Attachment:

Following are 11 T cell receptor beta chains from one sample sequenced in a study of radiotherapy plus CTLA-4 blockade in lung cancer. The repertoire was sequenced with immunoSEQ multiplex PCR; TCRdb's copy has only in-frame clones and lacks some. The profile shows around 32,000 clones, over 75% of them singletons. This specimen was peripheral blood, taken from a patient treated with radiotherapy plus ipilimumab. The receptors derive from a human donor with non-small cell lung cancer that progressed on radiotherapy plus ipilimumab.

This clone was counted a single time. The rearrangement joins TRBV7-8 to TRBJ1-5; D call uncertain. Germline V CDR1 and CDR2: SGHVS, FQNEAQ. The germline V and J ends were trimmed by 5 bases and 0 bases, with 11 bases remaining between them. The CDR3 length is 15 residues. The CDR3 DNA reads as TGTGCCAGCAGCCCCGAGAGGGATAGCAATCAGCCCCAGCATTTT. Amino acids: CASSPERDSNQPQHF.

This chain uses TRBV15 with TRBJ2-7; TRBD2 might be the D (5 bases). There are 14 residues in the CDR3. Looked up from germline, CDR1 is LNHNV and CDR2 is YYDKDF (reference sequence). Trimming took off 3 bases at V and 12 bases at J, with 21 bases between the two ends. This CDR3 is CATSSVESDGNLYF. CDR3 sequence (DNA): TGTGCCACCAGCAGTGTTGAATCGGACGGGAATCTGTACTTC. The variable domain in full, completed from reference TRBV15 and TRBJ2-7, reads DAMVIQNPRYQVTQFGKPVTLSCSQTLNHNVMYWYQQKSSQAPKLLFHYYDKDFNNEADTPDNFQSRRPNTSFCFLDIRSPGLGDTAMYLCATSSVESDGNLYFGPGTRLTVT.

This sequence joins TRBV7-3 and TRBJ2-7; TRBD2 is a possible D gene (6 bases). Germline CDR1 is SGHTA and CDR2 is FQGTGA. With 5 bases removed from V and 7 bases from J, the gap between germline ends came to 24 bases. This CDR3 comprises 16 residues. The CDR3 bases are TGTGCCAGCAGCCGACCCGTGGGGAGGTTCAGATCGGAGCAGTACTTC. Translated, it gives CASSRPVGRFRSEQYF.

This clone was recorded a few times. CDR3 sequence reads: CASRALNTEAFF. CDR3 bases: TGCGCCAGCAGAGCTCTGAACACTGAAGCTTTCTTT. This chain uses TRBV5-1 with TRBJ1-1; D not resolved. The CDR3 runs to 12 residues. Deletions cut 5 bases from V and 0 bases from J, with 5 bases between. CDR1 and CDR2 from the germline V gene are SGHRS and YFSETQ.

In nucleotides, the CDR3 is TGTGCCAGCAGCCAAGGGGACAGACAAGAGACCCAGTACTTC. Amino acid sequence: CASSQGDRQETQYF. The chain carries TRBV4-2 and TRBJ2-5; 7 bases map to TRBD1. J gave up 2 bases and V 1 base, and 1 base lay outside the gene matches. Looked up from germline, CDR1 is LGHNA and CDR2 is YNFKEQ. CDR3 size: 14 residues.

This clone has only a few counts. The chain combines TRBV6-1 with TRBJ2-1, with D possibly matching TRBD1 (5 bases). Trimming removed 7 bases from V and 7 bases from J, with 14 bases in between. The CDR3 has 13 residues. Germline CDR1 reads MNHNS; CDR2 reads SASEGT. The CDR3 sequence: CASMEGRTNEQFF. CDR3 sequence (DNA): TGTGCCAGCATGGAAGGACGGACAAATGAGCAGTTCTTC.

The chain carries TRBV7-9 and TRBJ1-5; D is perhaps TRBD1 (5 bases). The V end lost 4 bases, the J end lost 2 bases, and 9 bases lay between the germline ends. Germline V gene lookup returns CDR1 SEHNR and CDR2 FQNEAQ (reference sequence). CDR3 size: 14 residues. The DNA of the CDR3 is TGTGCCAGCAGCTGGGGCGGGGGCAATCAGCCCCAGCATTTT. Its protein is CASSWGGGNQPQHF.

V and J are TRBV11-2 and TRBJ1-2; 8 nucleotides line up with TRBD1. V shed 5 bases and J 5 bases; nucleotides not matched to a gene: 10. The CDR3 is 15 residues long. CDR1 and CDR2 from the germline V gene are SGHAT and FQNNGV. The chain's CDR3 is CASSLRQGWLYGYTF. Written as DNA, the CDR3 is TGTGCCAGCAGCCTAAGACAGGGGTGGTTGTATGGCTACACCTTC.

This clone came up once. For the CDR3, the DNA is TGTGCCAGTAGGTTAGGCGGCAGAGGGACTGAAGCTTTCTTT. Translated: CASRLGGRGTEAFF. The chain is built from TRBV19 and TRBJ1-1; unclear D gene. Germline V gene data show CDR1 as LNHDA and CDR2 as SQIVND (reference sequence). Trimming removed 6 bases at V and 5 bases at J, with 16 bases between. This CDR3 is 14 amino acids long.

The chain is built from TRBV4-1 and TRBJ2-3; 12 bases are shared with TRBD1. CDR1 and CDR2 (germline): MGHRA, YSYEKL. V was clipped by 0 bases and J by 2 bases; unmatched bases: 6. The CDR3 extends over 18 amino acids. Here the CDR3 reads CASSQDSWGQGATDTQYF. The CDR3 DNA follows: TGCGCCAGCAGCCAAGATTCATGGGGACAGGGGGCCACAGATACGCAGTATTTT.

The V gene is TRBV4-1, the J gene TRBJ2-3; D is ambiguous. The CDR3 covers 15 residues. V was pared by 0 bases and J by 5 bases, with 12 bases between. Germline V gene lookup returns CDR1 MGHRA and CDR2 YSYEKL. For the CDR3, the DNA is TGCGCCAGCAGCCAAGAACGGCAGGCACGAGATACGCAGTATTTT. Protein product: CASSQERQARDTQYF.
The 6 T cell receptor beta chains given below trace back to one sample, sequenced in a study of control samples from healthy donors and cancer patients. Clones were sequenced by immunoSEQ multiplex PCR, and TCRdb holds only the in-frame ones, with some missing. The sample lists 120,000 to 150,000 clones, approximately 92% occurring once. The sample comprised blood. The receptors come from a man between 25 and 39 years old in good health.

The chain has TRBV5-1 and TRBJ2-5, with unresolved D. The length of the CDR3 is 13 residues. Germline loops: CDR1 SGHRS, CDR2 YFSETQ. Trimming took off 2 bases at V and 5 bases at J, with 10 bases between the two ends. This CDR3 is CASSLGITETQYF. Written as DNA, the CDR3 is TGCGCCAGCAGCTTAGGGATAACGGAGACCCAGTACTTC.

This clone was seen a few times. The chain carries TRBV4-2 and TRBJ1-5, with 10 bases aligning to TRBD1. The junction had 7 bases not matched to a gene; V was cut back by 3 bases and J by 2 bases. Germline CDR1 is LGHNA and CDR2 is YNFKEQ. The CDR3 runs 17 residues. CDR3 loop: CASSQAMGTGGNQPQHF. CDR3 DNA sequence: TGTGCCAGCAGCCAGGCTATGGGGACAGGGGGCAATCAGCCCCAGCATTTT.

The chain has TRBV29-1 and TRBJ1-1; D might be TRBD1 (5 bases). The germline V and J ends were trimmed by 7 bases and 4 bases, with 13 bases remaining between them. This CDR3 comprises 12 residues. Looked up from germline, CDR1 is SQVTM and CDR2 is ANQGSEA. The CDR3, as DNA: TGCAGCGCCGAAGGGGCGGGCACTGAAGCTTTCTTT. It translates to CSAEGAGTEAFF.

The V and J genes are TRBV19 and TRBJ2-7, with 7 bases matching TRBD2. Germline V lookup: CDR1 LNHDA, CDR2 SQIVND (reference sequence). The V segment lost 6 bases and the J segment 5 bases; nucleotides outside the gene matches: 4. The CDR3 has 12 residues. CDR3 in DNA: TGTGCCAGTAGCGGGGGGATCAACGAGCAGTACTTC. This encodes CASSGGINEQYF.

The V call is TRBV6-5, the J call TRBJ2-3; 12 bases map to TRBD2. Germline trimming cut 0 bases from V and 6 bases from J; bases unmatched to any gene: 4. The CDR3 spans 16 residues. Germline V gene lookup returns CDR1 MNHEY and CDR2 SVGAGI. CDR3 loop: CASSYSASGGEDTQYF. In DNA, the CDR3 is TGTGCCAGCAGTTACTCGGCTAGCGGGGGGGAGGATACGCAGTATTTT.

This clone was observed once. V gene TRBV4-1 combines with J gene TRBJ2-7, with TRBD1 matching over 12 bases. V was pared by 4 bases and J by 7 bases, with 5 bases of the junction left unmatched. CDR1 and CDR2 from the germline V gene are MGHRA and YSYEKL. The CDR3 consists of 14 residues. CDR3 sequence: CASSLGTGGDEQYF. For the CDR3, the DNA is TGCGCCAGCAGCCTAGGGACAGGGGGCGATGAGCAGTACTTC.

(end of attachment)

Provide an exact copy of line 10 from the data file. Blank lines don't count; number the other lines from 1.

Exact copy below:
This clone came up once. For the CDR3, the DNA is TGTGCCAGTAGGTTAGGCGGCAGAGGGACTGAAGCTTTCTTT. Translated: CASRLGGRGTEAFF. The chain is built from TRBV19 and TRBJ1-1; unclear D gene. Germline V gene data show CDR1 as LNHDA and CDR2 as SQIVND (reference sequence). Trimming removed 6 bases at V and 5 bases at J, with 16 bases between. This CDR3 is 14 amino acids long.